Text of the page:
Neil Young in Studio with Daniel Lanois - U2 Feedback

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Old 04-30-2010, 11:27 AM   #1
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Neil Young in Studio with Daniel Lanois

headline story at Rolling Stone

shit, yeah.

this is a dream combination for me.

not much in that article as to the style of the record, though it does seem to hint to another acoustic-centred work.

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Old 04-30-2010, 11:31 AM   #2
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and if anybody can figure out how to post the link to the damn story. I can't figure out this newfangled technology.

EDIT: nm, see original post!
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Old 04-30-2010, 12:07 PM   #3
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Ooh, color me interested!
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Old 04-30-2010, 02:49 PM   #4
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Good news.

Young is prolific, but hasn't hit one out of the park in quite some time. Lanois could be the glue and inspiration he needs.
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Old 04-30-2010, 03:20 PM   #5
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This is pretty awesome. I'll be sure to keep an ear out for when this hits.
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Old 04-30-2010, 04:23 PM   #6
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What I wanna know is if Crosby and THE ZIMM! rolled a fat one up in the rafters during that show at the Wiltern.
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Old 04-30-2010, 04:40 PM   #7
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Neil Young doesn't need Lanois to make an album as bitter as Time Out Of Mind, but neither did Bob Dylan, I suppose. The atmosphere of that album is what Young needs, and Lanois is pretty adept at supplying that sound to musicians who had long lost their mystique. Emmylou Harris' Wrecking Ball at 48, Bob Dylan's Time Out of Mind at 56, Willie Nelson's Teatro at 65 and, of course, breathing life into U2 time and time again.

Yes, I'm pumped for this.
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Old 04-30-2010, 04:56 PM   #8
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For the record, there was more distinct atmosphere on the Lanois-produced Oh Mercy, and the period before that was seen as a longer one of futility than the one before Time Out of Mind, where he had released two very critically-acclaimed acoustic covers albums (Good As I Been to You in '92, World Gone Wrong in '93), plus his subsequent success with the Woodstock and MTV Unplugged appearances and a return to form in the live show department.

Time Out of Mind was the feather in the cap and a creative comeback in terms of writing, but he had already recaptured the troubador mystique a few years earlier by then.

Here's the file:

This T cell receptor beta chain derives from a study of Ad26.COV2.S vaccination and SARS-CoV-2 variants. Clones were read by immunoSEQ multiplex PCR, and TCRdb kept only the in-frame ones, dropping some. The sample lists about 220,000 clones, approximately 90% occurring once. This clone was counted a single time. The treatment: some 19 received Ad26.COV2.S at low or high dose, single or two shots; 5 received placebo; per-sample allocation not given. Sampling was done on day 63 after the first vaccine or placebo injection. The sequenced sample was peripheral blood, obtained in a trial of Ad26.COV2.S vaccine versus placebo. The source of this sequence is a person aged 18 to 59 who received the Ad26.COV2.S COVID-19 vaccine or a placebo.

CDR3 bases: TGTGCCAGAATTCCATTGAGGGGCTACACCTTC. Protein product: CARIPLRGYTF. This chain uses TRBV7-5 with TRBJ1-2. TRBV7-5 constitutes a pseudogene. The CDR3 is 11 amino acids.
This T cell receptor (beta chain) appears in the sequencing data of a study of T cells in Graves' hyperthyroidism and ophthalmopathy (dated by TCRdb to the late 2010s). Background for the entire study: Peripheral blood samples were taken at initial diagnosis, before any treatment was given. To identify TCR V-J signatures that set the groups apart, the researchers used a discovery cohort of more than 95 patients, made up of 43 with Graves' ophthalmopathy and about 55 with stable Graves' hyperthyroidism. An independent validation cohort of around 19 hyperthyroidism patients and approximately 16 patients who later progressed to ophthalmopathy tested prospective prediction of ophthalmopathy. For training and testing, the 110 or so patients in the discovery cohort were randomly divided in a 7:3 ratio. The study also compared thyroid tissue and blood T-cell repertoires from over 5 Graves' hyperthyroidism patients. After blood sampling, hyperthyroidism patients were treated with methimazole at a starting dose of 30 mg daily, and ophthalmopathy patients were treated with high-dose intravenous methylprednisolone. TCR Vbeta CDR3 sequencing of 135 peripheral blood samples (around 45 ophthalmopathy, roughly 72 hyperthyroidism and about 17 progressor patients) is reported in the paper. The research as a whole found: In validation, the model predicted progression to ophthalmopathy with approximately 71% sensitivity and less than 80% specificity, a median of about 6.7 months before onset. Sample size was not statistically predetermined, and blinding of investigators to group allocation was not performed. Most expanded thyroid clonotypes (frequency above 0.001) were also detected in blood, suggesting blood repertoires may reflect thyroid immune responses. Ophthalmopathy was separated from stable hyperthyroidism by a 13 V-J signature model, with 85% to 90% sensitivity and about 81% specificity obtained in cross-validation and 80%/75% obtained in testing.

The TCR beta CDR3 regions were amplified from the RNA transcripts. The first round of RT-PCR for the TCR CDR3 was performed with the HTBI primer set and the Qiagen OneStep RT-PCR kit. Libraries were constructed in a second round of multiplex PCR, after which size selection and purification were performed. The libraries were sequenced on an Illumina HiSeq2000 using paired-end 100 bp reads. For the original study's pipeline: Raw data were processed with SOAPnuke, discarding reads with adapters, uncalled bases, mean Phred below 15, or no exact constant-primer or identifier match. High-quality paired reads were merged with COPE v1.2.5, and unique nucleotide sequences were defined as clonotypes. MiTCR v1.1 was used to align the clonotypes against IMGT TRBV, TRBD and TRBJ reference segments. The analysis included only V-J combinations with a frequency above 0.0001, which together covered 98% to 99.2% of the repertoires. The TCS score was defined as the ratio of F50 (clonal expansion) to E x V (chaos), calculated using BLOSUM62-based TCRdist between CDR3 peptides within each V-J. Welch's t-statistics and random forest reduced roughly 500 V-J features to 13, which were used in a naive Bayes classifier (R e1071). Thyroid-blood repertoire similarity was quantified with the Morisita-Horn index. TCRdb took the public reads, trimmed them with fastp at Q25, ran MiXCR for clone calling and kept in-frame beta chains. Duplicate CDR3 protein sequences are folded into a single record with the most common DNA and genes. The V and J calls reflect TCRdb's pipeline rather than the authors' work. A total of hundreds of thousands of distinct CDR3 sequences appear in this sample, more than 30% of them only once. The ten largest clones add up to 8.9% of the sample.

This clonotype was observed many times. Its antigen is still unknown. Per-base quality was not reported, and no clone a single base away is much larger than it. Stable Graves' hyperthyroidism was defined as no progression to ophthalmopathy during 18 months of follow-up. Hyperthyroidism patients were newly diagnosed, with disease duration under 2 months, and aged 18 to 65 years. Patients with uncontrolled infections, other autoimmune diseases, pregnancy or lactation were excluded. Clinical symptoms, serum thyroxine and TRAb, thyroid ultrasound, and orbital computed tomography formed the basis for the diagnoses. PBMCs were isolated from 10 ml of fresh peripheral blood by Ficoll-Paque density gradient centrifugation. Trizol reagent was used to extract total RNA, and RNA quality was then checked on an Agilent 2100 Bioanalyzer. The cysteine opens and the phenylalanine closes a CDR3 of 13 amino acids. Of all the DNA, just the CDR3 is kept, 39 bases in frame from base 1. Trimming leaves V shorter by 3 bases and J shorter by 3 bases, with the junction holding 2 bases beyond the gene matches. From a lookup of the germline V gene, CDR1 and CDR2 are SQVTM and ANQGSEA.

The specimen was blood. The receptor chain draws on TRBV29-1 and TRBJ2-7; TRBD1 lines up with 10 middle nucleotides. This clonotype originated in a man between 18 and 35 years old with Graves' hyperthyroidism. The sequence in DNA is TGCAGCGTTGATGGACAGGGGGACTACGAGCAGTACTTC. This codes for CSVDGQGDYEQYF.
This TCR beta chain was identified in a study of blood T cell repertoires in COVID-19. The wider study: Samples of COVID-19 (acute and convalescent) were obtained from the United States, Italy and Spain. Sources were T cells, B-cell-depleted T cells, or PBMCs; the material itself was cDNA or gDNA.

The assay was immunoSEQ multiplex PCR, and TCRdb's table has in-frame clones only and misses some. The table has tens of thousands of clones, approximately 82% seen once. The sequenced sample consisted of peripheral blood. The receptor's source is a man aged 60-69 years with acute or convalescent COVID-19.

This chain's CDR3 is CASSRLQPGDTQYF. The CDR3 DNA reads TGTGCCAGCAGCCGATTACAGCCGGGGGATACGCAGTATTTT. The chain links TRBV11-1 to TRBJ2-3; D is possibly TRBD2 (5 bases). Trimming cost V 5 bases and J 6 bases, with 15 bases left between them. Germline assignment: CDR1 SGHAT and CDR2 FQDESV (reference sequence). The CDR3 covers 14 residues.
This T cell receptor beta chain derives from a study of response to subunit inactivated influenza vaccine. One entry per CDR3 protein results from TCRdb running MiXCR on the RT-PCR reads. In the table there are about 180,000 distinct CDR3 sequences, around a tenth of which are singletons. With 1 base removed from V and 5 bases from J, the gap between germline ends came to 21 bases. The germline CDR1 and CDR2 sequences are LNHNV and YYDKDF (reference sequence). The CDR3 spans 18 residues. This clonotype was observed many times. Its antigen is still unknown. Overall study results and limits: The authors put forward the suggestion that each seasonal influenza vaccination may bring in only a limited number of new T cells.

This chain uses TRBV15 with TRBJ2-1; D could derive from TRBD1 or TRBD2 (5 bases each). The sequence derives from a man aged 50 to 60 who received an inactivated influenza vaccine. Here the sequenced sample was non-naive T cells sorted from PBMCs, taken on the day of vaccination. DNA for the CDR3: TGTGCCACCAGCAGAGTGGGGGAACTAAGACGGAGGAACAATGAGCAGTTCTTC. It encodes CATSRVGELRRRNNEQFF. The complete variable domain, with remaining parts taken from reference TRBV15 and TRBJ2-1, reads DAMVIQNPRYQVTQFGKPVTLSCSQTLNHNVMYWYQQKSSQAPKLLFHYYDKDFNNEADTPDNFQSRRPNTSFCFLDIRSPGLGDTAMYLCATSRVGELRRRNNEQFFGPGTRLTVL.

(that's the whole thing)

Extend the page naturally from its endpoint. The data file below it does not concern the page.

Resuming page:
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Old 04-30-2010, 05:01 PM   #9
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I thought Under The Red Sky put a damper on that a bit. Then again, it's one album, maybe I'm being too harsh on him.
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Old 04-30-2010, 05:17 PM   #10
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If you look at Dylan's output in the 80's before Oh Mercy, it was pretty mediocre between 1983's Infidels and Oh Mercy. That's six years. I would hesitate to call any of the albums "good": Empire Burlesque, Knocked Out Loaded, Down In The Groove are all middling at best, each with only a couple standout tracks. He had a pretty bad live rep at the time as well. After the reception to Oh Mercy, he was definitely viewed as in a comeback mode. Under the Red Sky, to be honest, isn't that bad by comparison to those mid 80's efforts from a songwriting perspective (and a few songs were high-quality leftovers from the Oh Mercy sessions), but Don Was as producer was a big mistake, and clipped Dylan's momentum.

Ultimately, I think it was Boner's appreciation of Dylan's recent writing and his recommendation of Lanois that saved Dylan's career, despite the slight detour of UTRS. Had Dylan stuck with Lanois after Oh Mercy I think the 90's would have shown a much more natural evolution, even if UTRS wasn't destined to be as good as its bookending originals albums.
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Old 05-05-2010, 03:44 PM   #11
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Quote:
Originally Posted by lazarus View Post
If you look at Dylan's output in the 80's before Oh Mercy, it was pretty mediocre between 1983's Infidels and Oh Mercy. That's six years. I would hesitate to call any of the albums "good": Empire Burlesque, Knocked Out Loaded, Down In The Groove are all middling at best, each with only a couple standout tracks. He had a pretty bad live rep at the time as well. After the reception to Oh Mercy, he was definitely viewed as in a comeback mode. Under the Red Sky, to be honest, isn't that bad by comparison to those mid 80's efforts from a songwriting perspective (and a few songs were high-quality leftovers from the Oh Mercy sessions), but Don Was as producer was a big mistake, and clipped Dylan's momentum.

Ultimately, I think it was Boner's appreciation of Dylan's recent writing and his recommendation of Lanois that saved Dylan's career, despite the slight detour of UTRS. Had Dylan stuck with Lanois after Oh Mercy I think the 90's would have shown a much more natural evolution, even if UTRS wasn't destined to be as good as its bookending originals albums.
It was also mentioned on Gibson Guitars site:

Neil Young Working with Daniel Lanois
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